Oligonucleotides may contain conventional internucleotide phosphodiester linkages or may contain modified forms such as phosphoramidate linkages. These alternative linking groups include, but are not limited to embodiments wherein a moiety of the formula P(0)S,

P(0)NR2, P(0)R, P(0)OR«, CO, or CONR2, wherein R is H (or a salt) or alkyl (1-12C) and R' is alkyl (1-6C) is joined to adjacent nucleotides through -0- or -S-. Formacetal/ ketal type linkages are further disclosed in commonly owned, copending U.S. Patent Application Serial No.

557,957, filed 30 July 1990. In addition, specifically included are the 2'-derivatized forms of the nucleotide residues disclosed in commonly owned, copending U.S. Patent Application Serial No. 425,857, filed 24 October 1989. Other useful modified linkers include linkages composed of two to four atoms wherein at least one of the atoms making up the linkage is nitrogen, oxygen or sulfur, with the remainder being carbon. Exemplary are linkers having the formula -CH2-CH2-NH-, and -0-CH2-CH2-NH-. Such modified linkages are described in detail in commonly owned, copending U.S. Patent Application Serial No. 585,780, filed 20 September 1990. Not all of the above described linkages in the same oligomer need to be identical. Oligomers used in binding transcribed sequences, including those involving inversions of polarity, can be "derivatives" of oligonucleotides. "Derivatives" of the oligomers include those conventionally recognized in the art. For instance, the oligonucleotides may be covalently linked to various moieties such as intercalators, substances which interact specifically with the minor groove of the DNA double helix and other arbitrarily chosen conjugates, such as labels (radioactive, fluorescent, enzyme, etc.). These additional moieties may be derivatized through any convenient linkage. For example, intercalators, such as acridine can be linked through any available -OH or -SH, e.g., at the terminal 5' position of RNA or DNA, the 2' positions of RNA, or an OH, NH2, COOH or SH engineered into the 5 position of pyrimidines, e.g., instead of the 5 methyl of cytosine, a derivatized form which contains, for example, -CH2CH2NH2, -CH2CH2CH2OH or -CH2CH2CH2SH in the 5 position. A wide variety of substituents can be attached, including those bound through conventional linkages. The indicated -OH moieties in the oligomers may be replaced by phosphonate groups, protected by standard protecting groups, or activated to prepare additional linkages to other nucleotides, or may be bound to the conjugated substituent. The 5' terminal OH may be phosphorylated; the 2'-OH or OH substituents at the 3' terminus may also be phosphorylated. The hydroxyls may also be derivatized to standard protecting groups.

Oligonucleotides or the segments thereof of 5*→3' or 3'→5' polarity, i.e. those useful in the CT and GT motifs, are conventionally synthesized. Methods for such synthesis are found, for example, in Froehler, B., et al.. Nucleic Acids Research (1986) 14:5399-5467; Nucleic Acids Research (1988) 16:4831-4839; Nucleosides and Nucleotides (1987) 6_:287-291; Froehler, B., Tet Lett (1986) 27:5575-5578.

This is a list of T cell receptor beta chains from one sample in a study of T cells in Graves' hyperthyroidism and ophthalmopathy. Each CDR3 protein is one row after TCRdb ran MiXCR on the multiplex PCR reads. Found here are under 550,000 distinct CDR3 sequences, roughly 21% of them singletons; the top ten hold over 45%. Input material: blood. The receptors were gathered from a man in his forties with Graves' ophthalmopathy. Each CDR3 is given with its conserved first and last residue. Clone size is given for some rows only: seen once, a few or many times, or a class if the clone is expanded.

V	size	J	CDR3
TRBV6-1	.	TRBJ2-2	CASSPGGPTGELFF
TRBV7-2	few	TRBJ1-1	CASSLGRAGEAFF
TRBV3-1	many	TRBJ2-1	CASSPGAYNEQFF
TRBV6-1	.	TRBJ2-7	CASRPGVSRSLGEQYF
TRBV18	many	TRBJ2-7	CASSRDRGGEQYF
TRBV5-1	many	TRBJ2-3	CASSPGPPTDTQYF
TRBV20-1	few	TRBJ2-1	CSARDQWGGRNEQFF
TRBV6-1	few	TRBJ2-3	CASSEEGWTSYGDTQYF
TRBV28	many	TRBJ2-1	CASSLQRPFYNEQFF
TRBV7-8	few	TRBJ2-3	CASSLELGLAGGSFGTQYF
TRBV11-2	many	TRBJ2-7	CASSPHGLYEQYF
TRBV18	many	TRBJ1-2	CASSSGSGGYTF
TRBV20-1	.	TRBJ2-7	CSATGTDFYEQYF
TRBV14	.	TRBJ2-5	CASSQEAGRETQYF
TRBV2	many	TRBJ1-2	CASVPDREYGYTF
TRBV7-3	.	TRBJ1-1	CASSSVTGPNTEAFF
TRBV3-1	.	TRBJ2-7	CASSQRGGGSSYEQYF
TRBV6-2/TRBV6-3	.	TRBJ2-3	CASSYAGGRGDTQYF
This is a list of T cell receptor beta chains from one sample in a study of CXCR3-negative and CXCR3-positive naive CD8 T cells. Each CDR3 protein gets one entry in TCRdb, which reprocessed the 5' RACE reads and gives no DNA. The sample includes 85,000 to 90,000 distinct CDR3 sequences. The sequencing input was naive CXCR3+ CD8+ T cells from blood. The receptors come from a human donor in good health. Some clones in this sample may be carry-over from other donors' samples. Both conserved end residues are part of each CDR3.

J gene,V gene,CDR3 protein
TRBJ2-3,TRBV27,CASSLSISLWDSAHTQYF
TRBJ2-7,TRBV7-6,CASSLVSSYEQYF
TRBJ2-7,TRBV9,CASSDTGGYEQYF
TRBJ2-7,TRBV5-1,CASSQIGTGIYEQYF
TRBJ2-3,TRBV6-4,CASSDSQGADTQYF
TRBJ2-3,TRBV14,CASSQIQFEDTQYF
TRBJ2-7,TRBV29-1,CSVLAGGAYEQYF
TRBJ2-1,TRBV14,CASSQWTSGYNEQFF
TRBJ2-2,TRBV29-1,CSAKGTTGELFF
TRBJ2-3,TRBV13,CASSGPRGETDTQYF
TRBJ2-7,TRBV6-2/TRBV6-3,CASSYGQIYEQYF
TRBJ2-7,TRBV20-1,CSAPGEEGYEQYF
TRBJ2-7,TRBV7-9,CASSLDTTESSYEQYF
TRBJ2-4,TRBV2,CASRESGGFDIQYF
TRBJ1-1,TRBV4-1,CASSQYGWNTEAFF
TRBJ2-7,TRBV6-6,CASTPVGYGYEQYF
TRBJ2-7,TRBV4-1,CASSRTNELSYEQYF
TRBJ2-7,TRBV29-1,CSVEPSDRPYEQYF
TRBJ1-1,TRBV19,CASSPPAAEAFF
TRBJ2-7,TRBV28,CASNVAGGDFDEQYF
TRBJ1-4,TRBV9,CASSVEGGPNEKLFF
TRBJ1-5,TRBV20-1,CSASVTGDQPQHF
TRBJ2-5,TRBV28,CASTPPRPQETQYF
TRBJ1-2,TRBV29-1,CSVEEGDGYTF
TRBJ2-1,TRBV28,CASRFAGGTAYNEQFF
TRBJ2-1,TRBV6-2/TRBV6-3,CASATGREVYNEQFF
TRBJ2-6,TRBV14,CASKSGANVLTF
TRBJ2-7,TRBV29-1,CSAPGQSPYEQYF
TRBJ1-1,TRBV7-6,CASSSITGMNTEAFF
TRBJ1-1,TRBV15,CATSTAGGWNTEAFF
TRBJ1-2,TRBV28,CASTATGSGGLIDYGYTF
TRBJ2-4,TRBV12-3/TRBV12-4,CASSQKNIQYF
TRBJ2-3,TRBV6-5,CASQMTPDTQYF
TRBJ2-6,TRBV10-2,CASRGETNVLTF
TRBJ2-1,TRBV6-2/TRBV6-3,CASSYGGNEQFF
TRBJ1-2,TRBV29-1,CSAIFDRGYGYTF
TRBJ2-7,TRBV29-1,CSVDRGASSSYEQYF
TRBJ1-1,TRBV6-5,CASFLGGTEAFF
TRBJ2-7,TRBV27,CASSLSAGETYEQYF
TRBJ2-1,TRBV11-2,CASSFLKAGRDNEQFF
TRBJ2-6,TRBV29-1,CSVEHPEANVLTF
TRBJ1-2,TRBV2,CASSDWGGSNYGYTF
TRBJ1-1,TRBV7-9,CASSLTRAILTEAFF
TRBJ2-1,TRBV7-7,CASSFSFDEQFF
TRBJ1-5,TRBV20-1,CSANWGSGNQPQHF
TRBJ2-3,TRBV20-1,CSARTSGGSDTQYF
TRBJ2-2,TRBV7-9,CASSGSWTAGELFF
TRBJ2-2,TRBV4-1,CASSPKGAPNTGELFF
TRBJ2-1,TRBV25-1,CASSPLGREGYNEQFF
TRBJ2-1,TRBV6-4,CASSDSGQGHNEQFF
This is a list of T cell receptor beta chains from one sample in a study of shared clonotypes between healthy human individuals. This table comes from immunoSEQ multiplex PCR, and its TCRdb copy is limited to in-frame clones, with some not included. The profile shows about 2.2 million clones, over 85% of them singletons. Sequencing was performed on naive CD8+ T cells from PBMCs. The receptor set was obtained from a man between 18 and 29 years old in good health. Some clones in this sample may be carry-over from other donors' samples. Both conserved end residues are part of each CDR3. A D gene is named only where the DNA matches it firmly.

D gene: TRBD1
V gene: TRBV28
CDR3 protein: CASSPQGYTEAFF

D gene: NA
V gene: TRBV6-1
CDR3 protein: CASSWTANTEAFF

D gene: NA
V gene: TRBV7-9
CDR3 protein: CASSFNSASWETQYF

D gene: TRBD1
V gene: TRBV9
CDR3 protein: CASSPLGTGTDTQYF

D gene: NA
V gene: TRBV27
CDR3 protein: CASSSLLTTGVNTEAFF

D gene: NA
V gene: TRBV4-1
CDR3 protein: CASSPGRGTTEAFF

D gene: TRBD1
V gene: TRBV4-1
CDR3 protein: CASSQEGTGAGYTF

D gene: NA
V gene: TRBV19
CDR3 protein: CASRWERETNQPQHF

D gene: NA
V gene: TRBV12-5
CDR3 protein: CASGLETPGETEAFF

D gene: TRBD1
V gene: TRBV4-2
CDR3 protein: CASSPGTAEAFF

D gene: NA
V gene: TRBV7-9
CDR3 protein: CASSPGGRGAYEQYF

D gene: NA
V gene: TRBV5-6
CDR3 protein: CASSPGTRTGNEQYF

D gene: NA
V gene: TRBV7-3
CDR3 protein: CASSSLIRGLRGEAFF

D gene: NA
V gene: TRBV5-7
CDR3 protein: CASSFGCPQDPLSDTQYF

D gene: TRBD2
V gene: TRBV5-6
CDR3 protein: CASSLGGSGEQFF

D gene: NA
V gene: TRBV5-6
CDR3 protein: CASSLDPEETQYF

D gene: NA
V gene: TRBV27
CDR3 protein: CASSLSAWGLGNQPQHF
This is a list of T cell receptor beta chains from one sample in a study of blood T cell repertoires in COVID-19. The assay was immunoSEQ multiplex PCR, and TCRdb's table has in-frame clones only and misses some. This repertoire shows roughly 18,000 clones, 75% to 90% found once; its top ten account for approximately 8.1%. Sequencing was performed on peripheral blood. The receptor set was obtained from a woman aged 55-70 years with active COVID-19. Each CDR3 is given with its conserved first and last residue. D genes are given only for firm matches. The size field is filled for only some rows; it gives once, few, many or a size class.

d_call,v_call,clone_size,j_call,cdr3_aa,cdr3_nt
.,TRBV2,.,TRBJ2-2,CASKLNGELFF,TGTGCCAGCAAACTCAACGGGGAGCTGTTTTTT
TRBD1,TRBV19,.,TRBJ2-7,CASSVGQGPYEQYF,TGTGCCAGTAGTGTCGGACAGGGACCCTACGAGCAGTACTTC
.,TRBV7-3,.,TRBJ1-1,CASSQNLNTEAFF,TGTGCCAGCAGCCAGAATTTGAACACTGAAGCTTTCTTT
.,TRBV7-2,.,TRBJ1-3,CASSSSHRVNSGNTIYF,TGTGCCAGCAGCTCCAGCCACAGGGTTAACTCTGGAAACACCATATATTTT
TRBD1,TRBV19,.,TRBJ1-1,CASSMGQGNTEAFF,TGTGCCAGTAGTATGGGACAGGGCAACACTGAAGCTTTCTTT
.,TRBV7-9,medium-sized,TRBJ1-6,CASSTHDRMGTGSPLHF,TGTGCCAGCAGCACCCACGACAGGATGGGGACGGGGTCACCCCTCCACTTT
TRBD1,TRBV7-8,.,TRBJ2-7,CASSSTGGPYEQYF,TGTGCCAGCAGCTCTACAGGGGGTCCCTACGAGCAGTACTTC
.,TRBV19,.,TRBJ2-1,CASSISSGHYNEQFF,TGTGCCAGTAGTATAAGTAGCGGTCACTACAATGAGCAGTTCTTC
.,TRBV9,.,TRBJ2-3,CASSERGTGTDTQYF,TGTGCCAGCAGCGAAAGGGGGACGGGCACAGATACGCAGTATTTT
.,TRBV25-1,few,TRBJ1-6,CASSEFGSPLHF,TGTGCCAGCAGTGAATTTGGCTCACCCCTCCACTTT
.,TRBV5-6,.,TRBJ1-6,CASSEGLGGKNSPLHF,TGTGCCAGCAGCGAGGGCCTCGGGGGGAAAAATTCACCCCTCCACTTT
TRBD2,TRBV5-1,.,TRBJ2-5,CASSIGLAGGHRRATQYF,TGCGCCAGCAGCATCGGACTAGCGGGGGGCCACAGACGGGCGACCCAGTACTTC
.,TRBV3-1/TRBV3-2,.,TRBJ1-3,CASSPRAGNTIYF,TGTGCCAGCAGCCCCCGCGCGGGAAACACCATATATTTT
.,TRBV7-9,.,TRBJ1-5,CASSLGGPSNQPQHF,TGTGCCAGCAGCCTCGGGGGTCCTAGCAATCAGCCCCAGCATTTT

In general, there are two commonly used solid phase-based approaches to the synthesis of oligonucleotides containing conventional 3'→5* or 5'→3' linkages, one involving intermediate phosphoramidites and the other involving intermediate phosphonate linkages. In the phosphoramidite based synthesis, a suitably protected nucleotide having a cyanoethylphosphoramidite at the position to be coupled is reacted with the free hydroxyl of a growing nucleotide chain derivatized to a solid support. The reaction yields a cyanoethyl- phosphite, which linkage must be oxidized to the cyanoethylphosphate at each intermediate step, since the reduced form is unstable to acid. The H-phosphonate- based synthesis is conducted by the reaction of a suitably protected nucleoside containing an H-phosphonate moiety at a position to be coupled with a solid phase- derivatized nucleotide chain having a free hydroxyl group, in the presence of a suitable activator to obtain an H-phosphonate diester linkage, which is stable to acid. Thus, the oxidation to the phosphate or thiophos- phate can be conducted at any point during the synthesis of the oligonucleotide or after synthesis of the oligonucleotide is complete. The H-phosphonates can also be converted to phosphoramidate derivatives by reaction with a primary or secondary amine in the presence of carbon tetrachloride. To indicate the two approaches generically, the incoming nucleoside is regarded as having an "activated phosphite/phosphate" group.

Variations in the type of internucleotide linkage are achieved by, for example, using the methyl phosphonate precursors rather than the H-phosphonates per se, using thiol derivatives of the nucleoside moieties and generally by methods known in the art. Nonphos- phorous based linkages may also be used, such as the modified linkers described above.